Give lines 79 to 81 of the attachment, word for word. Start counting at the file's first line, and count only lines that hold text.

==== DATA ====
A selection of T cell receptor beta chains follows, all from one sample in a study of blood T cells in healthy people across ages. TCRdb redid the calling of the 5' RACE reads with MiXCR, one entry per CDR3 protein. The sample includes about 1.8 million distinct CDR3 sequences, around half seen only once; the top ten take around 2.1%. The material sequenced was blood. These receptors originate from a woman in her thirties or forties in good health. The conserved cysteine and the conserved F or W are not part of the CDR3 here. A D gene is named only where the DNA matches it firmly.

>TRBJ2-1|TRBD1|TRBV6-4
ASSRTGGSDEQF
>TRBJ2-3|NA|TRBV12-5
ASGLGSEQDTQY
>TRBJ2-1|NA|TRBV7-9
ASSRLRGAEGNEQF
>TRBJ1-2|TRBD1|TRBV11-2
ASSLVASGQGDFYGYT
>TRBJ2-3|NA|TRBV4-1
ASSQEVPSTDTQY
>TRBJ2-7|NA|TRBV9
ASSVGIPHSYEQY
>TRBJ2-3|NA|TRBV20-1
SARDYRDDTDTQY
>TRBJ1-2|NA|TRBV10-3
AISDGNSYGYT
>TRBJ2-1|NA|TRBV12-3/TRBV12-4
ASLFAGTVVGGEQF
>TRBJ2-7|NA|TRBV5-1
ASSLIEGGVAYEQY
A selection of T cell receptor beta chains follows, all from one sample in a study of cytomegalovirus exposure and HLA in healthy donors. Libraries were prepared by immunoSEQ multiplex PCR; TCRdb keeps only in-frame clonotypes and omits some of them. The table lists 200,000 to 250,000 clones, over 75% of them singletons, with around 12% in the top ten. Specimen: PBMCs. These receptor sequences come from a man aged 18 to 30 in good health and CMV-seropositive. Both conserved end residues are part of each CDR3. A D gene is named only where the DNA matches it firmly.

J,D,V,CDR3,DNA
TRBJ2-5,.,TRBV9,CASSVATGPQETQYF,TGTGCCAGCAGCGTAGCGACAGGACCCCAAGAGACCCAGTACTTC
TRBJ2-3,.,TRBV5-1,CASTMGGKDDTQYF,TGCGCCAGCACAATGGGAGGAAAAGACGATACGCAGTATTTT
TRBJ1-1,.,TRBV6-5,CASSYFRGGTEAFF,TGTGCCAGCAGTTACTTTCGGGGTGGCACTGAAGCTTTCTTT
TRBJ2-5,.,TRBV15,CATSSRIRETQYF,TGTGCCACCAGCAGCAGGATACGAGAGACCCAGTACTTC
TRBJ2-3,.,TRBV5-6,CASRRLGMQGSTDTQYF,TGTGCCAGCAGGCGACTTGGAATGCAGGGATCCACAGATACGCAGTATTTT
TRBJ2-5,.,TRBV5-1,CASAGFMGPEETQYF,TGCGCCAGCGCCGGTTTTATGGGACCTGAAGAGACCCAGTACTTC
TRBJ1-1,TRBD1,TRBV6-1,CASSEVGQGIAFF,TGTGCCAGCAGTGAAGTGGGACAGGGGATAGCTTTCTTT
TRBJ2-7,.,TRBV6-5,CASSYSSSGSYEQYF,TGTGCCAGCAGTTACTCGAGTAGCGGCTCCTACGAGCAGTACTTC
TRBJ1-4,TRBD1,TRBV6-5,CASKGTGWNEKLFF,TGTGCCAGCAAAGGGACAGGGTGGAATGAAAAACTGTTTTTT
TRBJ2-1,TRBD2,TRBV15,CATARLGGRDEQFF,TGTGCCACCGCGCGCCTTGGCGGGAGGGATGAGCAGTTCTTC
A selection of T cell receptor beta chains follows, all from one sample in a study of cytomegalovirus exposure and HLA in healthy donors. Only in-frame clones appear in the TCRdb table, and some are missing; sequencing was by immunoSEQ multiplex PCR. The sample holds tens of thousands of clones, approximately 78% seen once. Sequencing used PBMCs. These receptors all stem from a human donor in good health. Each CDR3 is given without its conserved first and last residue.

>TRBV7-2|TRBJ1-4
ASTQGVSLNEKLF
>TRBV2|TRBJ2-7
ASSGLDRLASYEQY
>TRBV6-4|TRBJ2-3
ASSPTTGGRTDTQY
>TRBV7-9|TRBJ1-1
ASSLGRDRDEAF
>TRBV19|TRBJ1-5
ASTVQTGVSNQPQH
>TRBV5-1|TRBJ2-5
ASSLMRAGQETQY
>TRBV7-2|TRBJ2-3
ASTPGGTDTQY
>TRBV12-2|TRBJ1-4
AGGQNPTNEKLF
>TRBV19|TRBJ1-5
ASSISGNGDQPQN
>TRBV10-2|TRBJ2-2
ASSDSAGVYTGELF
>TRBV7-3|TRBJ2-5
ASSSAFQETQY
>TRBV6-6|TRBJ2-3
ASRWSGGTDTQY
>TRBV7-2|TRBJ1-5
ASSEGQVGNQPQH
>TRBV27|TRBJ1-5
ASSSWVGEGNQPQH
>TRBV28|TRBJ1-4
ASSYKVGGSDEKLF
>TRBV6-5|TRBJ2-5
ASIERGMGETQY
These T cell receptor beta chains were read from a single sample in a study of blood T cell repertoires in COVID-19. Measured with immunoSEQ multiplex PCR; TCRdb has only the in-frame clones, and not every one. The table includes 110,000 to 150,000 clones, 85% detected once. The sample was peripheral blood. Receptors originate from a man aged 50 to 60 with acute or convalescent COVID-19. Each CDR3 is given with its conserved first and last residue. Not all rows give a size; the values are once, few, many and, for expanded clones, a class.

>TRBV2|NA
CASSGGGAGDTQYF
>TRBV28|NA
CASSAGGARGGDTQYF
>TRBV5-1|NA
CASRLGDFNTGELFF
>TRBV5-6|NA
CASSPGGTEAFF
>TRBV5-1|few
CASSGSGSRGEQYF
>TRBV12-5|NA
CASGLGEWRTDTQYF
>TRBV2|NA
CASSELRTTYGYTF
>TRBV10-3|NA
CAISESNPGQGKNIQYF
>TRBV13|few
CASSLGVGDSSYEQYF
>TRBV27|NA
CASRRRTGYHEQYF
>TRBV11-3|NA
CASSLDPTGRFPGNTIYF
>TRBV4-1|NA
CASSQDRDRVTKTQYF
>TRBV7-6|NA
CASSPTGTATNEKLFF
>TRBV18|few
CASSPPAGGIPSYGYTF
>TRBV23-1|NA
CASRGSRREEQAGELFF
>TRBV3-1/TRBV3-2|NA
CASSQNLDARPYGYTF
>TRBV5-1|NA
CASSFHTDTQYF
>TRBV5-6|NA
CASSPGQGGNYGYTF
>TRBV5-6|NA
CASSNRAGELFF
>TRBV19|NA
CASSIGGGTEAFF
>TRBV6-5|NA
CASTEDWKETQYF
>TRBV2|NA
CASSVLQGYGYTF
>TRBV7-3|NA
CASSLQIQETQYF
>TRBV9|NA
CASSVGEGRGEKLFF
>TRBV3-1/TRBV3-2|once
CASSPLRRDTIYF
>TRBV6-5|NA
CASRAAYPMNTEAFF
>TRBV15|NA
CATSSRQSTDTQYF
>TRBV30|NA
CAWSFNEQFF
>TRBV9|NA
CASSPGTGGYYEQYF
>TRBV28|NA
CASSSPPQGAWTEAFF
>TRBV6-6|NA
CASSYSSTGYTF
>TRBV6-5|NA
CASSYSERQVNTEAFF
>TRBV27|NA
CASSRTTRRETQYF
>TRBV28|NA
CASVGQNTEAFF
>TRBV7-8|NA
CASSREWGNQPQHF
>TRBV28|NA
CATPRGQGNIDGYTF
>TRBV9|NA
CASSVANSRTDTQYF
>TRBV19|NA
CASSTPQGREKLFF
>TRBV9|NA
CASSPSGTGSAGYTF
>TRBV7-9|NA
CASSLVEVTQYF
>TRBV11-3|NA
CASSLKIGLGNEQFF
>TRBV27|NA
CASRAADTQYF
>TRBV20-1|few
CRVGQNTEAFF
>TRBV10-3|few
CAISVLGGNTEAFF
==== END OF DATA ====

CASGLGEWRTDTQYF
>TRBV2|NA
CASSELRTTYGYTF